Speaking at the launch of a field hospital in Uitenhage in the Eastern Cape, South Africa’s Health Minister Zweli Mkhize said that on the 5th of March 2020, exactly 107 days ago, the country announced its very first confirmed case of COVID-19. The case had emanated from a group of South Africans who had travelled to Italy on holiday and had experienced symptoms a few days after returning.
“Before this first case, on 29 January, I addressed the nation from the National Institute of Communicable Diseases to reassure South Africans that, as a country, we were prepared for active surveillance, early detection, isolation and case management, contact tracing and prevention of onward spread of coronavirus infection, and to share full data with the World Health Organisation (WHO),” he said.
“This was the commitment we made and this is the commitment we have adhered to – what is happening here today remains a part of those fundamental principles of our outbreak response.”
There are now more than 100,000 cumulative cases of COVID-19 recorded in South Africa, with an average of about 4000 cases being recorded daily.
“A mere 4 months ago, this pandemic was a foreign concept to most South African citizens…Some have publicly debated whether this increase in numbers means failure by government to effectively respond to the spread the COVID-19 pandemic…Today I want to publicly and boldly dispel such notions,” Mkhize said.
“It is my humble view that the South African government, under the leadership of His Excellency President Ramaphosa, has thus far done their very best to mount an effective response to COVID-19…It is important that we remind our citizens that while we do not claim to have a perfect strategy, it is important for us to understand that is with unity, cooperation and working together…that we should be able to face this vicious pandemic together.”
More than 50% people who have been infected have recovered from the virus. “A few days after our first confirmed case, I made what appeared to be an unpopular statement…that it is possible that we could go up to 60-70% of our population becoming infected. I also warned South Africans that 20% of those infected would be cases that would need to be hospitalised,” Mkhize said, basing his statement on modelling data available at the time.
“The models are theoretical…Whatever the models are, it is not the models that determine where we end up, it is our own conduct and determination to fight the pandemic that lends us to the situation we find ourselves in.”
South Africa has 2888 patients who are in isolation in general ward, 262 patients who are in high care, 539 patients who are in ICU, 218 patients who are on ventilators and 566 patients who are on oxygen.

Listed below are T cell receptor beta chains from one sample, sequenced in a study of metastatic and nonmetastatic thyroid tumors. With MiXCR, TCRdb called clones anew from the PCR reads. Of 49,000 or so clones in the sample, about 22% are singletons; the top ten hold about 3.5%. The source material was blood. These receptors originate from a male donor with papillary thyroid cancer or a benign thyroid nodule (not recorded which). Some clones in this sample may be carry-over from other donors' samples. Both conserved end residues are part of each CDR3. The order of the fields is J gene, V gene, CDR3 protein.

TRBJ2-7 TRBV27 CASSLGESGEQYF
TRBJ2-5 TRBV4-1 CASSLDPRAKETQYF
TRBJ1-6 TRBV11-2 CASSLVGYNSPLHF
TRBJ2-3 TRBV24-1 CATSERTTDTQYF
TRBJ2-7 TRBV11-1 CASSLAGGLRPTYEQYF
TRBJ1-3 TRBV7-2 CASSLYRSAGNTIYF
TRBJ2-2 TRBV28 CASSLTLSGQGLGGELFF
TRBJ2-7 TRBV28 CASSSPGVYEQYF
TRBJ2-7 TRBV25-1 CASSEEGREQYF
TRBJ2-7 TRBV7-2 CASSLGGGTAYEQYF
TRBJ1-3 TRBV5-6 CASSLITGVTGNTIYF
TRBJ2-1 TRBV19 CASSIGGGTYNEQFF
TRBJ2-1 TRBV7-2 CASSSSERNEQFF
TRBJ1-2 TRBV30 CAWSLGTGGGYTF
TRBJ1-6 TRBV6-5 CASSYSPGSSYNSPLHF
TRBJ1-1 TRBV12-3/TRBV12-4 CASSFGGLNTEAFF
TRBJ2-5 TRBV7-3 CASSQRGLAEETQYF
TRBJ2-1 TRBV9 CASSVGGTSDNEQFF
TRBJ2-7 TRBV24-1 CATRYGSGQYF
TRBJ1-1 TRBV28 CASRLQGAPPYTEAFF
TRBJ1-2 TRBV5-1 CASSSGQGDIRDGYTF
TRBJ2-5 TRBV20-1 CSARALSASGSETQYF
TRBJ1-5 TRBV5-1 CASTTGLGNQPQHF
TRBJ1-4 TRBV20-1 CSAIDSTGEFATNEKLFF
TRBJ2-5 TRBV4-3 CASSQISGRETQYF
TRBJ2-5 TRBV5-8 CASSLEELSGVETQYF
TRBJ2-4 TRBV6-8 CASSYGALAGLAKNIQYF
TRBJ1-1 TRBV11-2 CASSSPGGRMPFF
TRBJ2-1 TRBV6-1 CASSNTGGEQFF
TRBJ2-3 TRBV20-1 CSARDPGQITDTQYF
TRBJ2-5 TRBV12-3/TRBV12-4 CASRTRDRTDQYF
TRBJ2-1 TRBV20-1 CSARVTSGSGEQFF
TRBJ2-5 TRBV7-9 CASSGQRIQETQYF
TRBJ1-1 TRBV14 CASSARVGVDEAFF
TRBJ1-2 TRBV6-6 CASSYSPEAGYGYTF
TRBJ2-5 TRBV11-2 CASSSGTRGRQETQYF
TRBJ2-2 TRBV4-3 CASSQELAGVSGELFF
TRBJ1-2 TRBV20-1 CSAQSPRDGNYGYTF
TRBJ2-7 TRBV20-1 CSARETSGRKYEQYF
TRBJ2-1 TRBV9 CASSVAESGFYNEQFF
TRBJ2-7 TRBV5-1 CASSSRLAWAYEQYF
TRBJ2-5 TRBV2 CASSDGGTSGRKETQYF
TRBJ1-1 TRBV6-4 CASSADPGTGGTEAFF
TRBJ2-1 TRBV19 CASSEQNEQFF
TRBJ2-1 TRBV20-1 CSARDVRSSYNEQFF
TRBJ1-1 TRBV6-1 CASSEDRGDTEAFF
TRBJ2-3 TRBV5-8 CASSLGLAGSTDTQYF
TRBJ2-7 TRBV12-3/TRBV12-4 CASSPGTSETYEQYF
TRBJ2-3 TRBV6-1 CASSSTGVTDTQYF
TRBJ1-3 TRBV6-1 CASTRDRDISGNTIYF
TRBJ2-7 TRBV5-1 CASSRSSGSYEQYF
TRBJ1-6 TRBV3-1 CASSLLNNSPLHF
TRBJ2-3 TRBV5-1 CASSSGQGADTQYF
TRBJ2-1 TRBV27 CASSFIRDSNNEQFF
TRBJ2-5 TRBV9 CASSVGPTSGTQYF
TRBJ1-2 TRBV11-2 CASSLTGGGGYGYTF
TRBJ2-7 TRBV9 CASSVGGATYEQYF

These figures are much lower than the 20% initially projected and represent a public health response that has placed emphasis on proactive and preventative medicine. “We can keep this up but it requires a concerted effort by all South Africans to adopt the necessary behaviour change that will keep us all safe and ensure our morbidity and mortality rates remain low…When the pandemic arrived on our shores, local spread took off exponentially and initially it seemed that we would follow the trajectory we had witnessed in Western Europe,” Mkhize said.
“After witnessing a doubling time of two days, we were compelled to institute a hard lockdown. This not only assisted to dramatically reduce the spread of COVID-19, but it also gave us an opportunity to expand our health infrastructure and therefore we delayed the doubling time to 15 days during level five lockdown and it is now at around 12 days.”
The country’s COVID-19 bed capacity is now above 27,000; 400 quarantine sites with a capacity of just under 38,000 beds have been identified across the country; over 50,000 community health care workers have been deployed and they have successfully screened almost 20,000,000 South Africans.
“All the preparations that we had put in place, we will make use of at this point. Although we started with differing and flattening the curve, we did get acknowledgement from the WHO which pointed out the advantages of our proactive community-based strategy,” Mkhize said.
“There wasn’t a way we could keep a perpetual lockdown forever, because the pandemic is going to be with us for a couple of years. Currently, a number of vaccine trials are going on, but none of them are expected to give us a vaccine in the months to come. Therefore, we have to rely on a change of social behaviour to beat this virus.”
Mkhize urged South Africans to abide to the basic principles of COVID-19 prevention: washing and sanitising hands frequently, wearing cloth masks in public, and maintain social distance.
South Africa currently has a capacity of 7,134 ventilators, of which 5,401 are currently available in both public and private sectors combined. 1,000 more have been pledged to be donated and 733 have been procured.SA government material